What are the constituents of success? Is it as simple as making a good cawl?
The Queen has awarded Wales Millennium Centre the Queen's Award for Enterprise in Sustainable Development.
The Centre is only ten years old this year. So what has contributed to the level of public recognition this Welsh institution has gained in a relatively short period of time? What are the secret ingredients? Is there a recipe for success that others might follow?
From its very inception, the Centre was a big idea. Great people, visionaries, saw the need for a world class building that would serve as the focus - the cauldron, if you like - for Welsh culture. Initially a home for our internationally renowned opera company, WNO, the addition of our residents has seen the Centre grow into a truly creative hub and centre for cultural excellence. I have seen documents going back to the sixties and seventies describing a visionary and inspiring place. But that was in the days before plans and funds existed for the redevelopment of the Bay. These were the base ingredients, however, the initial building blocks in the development of the Centre; enabling circumstances (land and money in this case), big ideas, and bold determined visionaries.
It was with the arrival of the Assembly, our own identity, and a renewed confidence in what it means to be Welsh and live in Wales, that gave the heat necessary for our creating. We are British, and proud, but, as the old saying goes, 'to be born Welsh is to be born privileged; not with a silver spoon in your mouth, but with music in your heart and poetry in your soul'. Those brave people, grappling with the levers of the new processes of power, believed in what the Centre could mean to a 'new' nation. They added further ingredients; bravery, placing culture at the heart of a nation.
So, the time and the place, the vision, the people, the funding, and the political will were right. What then? Well, as with all recipes, you need something to put the ingredients in - a cauldron - as the now famous (dare I say 'iconic'?) inscription on the front of the Centre tells us. The people of Wales got a world class building, their own cauldron. Architect, Jonathan Adams, along with the men and women who toiled on site for many years, overseen and supported by politicians, civil servants, Arts Council Wales, and our own on site and office team, all ensured that it was so. More ingredients, world class ingredients: world class design and the engineers and builders, contractors and staff, all with belief in the vision.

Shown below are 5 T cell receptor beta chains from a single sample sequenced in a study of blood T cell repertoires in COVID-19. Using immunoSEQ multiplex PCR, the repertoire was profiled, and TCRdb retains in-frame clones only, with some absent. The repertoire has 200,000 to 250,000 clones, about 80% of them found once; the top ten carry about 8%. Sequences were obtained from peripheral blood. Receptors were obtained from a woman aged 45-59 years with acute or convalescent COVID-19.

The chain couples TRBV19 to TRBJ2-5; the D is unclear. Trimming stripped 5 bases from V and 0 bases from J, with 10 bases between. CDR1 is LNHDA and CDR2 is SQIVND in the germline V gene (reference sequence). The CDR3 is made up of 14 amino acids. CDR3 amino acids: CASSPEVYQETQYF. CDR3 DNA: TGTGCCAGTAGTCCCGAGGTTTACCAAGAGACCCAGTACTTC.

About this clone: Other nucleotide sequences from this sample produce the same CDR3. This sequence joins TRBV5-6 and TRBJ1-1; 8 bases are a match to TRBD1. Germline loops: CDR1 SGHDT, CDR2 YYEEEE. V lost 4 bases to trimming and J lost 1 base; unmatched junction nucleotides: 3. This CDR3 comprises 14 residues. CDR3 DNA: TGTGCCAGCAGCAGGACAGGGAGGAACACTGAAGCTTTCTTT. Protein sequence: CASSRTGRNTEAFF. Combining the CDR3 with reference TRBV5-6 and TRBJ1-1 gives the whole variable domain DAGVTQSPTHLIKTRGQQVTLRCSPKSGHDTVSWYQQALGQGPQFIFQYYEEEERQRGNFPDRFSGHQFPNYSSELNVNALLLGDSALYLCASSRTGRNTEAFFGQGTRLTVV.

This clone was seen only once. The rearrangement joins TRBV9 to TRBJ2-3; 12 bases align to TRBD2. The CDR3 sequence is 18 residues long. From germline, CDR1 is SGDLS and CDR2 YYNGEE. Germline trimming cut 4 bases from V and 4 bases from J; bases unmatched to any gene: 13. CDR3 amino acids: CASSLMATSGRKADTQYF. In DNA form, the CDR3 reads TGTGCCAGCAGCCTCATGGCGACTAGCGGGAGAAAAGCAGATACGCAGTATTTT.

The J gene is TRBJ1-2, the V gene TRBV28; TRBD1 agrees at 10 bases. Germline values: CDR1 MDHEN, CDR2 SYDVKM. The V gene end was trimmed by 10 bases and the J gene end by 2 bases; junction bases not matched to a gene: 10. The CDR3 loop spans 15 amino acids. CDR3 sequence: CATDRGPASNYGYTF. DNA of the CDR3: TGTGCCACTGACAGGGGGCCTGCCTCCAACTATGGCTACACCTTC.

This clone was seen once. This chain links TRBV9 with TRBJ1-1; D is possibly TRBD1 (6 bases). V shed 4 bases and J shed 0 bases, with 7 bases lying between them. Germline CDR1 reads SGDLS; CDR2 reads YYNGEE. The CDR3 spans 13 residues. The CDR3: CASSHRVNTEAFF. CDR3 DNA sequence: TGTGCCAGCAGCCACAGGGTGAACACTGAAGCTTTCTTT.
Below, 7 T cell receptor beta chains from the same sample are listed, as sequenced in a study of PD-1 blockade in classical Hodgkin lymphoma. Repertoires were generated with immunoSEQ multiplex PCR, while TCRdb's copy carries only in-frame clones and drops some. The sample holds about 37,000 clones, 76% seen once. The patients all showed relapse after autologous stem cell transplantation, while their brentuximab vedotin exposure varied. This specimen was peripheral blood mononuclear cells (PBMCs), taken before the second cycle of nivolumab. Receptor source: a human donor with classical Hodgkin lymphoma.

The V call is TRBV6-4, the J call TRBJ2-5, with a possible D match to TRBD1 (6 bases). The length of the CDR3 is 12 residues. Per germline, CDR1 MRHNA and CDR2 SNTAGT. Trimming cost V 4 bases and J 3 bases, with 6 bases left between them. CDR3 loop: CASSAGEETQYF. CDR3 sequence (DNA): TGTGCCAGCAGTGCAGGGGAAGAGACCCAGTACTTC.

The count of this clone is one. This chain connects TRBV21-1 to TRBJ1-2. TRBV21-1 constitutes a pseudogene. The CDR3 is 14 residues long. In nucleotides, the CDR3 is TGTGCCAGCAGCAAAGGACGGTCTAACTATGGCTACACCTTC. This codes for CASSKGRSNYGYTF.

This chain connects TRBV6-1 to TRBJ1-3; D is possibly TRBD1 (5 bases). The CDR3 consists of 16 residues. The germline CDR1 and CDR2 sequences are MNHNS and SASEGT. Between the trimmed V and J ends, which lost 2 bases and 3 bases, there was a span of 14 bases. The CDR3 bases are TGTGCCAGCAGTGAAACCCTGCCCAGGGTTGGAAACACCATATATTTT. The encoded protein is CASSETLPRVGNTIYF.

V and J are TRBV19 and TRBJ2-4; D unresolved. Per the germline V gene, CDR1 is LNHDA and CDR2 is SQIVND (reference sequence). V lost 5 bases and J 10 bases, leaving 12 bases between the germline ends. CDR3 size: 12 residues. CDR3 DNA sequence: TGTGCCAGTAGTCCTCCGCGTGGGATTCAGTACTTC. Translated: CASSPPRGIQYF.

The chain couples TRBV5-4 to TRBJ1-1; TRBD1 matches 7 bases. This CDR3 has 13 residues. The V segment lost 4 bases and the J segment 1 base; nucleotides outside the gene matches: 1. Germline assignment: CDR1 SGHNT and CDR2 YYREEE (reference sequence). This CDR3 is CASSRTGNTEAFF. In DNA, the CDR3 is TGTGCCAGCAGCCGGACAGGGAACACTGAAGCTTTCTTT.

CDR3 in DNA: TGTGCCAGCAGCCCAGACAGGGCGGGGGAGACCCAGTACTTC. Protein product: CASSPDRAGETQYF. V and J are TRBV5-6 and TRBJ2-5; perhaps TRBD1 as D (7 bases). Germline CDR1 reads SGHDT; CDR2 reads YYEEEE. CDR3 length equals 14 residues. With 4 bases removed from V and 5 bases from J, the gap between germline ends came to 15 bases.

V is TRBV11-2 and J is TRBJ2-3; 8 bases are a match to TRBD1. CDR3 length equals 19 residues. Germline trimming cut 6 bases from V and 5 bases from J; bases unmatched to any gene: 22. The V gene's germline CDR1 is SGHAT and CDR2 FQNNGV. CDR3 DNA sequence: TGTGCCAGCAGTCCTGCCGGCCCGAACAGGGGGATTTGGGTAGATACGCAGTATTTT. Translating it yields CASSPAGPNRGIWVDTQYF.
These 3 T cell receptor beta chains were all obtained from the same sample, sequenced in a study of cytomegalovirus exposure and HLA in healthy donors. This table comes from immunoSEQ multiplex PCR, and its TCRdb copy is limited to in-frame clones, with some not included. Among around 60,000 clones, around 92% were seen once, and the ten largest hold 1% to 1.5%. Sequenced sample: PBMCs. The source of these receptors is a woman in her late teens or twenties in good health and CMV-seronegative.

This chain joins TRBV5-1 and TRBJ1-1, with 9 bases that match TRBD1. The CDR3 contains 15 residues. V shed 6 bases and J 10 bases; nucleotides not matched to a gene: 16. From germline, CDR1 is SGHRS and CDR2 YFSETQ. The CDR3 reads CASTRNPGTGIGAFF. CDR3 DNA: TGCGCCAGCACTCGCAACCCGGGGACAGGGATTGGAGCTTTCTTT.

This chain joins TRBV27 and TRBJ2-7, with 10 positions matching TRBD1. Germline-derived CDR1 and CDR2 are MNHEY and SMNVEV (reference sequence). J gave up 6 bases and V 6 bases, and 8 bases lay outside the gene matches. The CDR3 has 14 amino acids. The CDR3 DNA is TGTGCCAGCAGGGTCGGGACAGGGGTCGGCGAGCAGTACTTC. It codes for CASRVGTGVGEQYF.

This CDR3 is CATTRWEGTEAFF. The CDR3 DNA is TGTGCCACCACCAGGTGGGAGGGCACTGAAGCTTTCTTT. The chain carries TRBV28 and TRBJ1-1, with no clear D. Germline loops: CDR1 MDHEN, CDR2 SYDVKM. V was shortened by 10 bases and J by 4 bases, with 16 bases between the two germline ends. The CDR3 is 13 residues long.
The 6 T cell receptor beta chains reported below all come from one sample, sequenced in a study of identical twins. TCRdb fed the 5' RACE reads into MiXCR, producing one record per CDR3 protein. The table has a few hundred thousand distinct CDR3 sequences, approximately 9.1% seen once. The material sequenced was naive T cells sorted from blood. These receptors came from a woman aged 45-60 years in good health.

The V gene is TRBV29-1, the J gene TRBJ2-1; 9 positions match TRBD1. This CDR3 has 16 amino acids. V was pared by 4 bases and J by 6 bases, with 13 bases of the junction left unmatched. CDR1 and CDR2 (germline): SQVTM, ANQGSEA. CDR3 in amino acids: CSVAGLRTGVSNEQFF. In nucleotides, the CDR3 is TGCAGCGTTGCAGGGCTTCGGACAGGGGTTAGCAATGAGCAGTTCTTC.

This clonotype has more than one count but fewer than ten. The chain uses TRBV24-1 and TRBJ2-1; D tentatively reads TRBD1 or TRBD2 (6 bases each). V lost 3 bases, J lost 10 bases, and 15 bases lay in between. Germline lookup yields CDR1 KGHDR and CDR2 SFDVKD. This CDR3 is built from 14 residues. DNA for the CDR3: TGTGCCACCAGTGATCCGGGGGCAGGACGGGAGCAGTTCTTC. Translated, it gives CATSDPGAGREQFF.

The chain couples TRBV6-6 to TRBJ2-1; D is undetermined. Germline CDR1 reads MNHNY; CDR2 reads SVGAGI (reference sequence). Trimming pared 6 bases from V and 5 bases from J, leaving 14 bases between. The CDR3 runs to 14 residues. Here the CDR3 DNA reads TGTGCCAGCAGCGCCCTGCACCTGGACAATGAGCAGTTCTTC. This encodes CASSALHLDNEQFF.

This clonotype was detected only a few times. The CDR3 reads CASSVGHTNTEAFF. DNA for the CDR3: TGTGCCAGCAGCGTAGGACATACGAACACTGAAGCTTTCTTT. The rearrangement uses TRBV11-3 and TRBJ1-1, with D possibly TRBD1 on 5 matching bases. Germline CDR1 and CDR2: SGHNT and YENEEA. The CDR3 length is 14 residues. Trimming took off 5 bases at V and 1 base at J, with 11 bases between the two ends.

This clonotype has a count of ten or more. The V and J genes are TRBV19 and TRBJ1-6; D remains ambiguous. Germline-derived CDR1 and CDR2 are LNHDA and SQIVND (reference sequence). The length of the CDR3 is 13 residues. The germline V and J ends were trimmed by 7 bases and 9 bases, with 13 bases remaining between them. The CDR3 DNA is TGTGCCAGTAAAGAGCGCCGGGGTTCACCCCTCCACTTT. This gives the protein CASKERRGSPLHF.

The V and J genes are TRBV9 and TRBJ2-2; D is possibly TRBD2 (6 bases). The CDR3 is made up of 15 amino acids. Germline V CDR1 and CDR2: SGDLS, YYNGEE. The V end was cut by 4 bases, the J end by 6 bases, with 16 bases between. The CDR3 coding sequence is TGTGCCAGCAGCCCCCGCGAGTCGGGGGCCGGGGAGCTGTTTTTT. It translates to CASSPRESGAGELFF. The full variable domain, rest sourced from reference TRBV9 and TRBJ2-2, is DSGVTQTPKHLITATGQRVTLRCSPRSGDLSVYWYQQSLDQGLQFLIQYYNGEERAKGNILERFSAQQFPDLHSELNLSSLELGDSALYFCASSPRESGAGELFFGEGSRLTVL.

Next you need a sustainable business model. You need to aspire to do great things, to make a difference. However, if your books don't balance, you won’t be doing so for long. You also need to be mindful of the environment, and not waste finite and hard gained resources. You need to endeavour to reinvest savings back into the community, the social fabric of the society. These are the next ingredients - the social, financial and environmental aspects of the business – added in careful balance, because as every good chef knows, too much of any one ingredient will spoil the flavour of the cawl!
But there's still one ingredient missing, the vital ingredient, and that is world class people; people who work as a team, people who believe, people who care, people who have pride in what they do.
Is that it? Not quite – just as salt and pepper bring out the flavours of the cawl, and with it all the care, time, attention, and effort that has gone in to its making, The Queen's Award adds a similar distinction, bringing to the fore all these qualities, all these ingredients, that have made the Centre what it is today.
And so, on behalf of all those who work at the Centre, and who have contributed to its success over the ten to fifteen years of its development, thank you, Your Majesty. Ma'am, you make a great cawl!